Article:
With the coronavirus pandemic tightening its grip on the world and economies grinding to a standstill, the race is on to find a vaccine. But while that could take up to 18 months, existing drugs are being fast-tracked to see if they can be effective in treating people with the disease and helping save lives.
With about 14 percent of COVID-19 patients needing to be hospitalised for respiratory problems, effective treatments are desperately needed.
In March, the World Health Organization (WHO) announced a large global trial, called Solidarity, to find out whether any existing drugs can treat infections caused by COVID-19. Something on this scale has not been done before. The trial involves looking at scientific data from several countries, thousands of patients and hundreds of hospitals.
The idea is, instead of coming up with new drugs from scratch (which can take years), to see if drugs that are known to help with other conditions might also be effective in treating those with COVID-19.
Researchers are looking at certain drugs in particular, including lopinavir-ritonavir (also called Kaletra), used in the treatment of human immunodeficiency viruses (HIV). Other researchers have meanwhile trialled the steroid dexamethasone, which has yielded some promising results.
A recent announcement by a research team at Oxford University, England allowed for a glimmer of hope in what can only be described as a dark few months.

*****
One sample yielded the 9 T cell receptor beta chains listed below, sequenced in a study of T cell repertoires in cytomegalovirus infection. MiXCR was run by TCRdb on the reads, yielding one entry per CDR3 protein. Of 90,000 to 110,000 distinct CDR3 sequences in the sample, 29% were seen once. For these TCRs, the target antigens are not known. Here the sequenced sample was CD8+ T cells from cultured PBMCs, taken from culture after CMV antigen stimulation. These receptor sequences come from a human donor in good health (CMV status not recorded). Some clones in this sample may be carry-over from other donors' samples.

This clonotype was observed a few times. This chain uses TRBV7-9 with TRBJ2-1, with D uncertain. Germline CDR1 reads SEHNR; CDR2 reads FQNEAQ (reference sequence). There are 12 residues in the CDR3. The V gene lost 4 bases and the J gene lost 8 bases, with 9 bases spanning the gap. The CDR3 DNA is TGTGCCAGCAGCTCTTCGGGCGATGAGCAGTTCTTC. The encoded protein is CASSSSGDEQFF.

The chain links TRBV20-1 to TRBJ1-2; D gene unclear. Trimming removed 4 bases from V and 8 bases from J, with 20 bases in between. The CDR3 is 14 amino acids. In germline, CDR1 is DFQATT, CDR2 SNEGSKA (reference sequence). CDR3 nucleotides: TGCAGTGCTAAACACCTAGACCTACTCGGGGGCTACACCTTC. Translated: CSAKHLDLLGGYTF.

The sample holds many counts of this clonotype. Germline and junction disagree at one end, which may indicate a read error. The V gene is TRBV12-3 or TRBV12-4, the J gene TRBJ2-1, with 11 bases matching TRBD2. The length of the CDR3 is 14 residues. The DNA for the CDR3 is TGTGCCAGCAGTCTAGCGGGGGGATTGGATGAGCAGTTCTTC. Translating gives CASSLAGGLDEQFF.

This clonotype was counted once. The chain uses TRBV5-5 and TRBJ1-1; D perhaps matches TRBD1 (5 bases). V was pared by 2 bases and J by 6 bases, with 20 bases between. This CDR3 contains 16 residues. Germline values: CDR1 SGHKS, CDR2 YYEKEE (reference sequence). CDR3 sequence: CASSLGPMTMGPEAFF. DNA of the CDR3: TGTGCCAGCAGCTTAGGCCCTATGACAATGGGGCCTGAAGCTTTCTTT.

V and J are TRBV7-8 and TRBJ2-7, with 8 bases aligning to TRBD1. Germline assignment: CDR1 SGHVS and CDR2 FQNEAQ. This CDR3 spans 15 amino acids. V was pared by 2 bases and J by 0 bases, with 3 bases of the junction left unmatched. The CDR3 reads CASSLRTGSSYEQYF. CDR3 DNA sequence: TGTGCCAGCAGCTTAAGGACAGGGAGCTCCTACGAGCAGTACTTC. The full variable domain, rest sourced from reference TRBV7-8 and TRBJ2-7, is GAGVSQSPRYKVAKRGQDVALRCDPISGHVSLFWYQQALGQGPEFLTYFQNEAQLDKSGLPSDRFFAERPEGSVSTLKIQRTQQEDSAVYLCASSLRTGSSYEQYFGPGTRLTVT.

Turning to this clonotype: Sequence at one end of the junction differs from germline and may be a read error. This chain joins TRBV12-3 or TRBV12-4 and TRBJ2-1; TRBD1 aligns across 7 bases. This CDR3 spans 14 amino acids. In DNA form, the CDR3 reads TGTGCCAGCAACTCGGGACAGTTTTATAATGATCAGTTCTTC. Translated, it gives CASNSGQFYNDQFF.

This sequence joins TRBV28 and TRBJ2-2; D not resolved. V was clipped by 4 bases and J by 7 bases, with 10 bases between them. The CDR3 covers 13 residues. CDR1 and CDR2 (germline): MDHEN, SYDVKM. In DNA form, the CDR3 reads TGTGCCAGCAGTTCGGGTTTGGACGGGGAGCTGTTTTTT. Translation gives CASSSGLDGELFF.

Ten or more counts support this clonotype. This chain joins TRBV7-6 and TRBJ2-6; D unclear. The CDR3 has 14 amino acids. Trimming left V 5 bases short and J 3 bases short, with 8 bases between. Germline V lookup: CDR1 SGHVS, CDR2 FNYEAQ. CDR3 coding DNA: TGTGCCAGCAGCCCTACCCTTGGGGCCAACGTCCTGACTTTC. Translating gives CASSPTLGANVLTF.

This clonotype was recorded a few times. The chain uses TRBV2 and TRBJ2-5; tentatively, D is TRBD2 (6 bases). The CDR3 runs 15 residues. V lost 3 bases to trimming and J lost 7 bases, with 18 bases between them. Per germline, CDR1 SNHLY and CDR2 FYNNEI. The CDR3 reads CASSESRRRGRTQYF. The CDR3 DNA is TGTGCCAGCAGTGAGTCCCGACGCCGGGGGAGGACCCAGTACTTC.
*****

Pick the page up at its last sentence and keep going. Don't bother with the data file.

The drug dexamethasone had been trialled on around 2,000 patients who required hospital treatment as a result of COVID-19. The drug was shown to significantly reduce the number of deaths among those seriously ill with the coronavirus, so much so that the results have been fast-tracked and shared with the wider medical profession so other countries can benefit from these positive findings.
Dexamethasone is a steroid-based medication. It has long been used in the treatment of common conditions such as croup in children, asthma exacerbations, rheumatoid arthritis and for some conditions that cause brain swelling.
Part of the way it works is by suppressing the immune system. What we do know about patients that suffer the worst complications of COVID-19, such as breathing difficulties, is that their own immune system over- responds to the virus, so as well as attacking infected cells it also attacks healthy cells such as those found in the lungs.
Dexamethasone helps prevent this over-reaction so that only infected cells are targeted by the immune system.
The study showed that the drug reduced the number of deaths in coronavirus patients requiring a ventilator by one-third, and for those requiring oxygen, the number of deaths was reduced by one-fifth.
As the drug has been used for so long to treat other conditions, it is no longer on patent, which means no single pharmaceutical company has the right to it. As a result, it is relatively cheap to use and poorer countries, where the virus is having devastating effects, can also access it.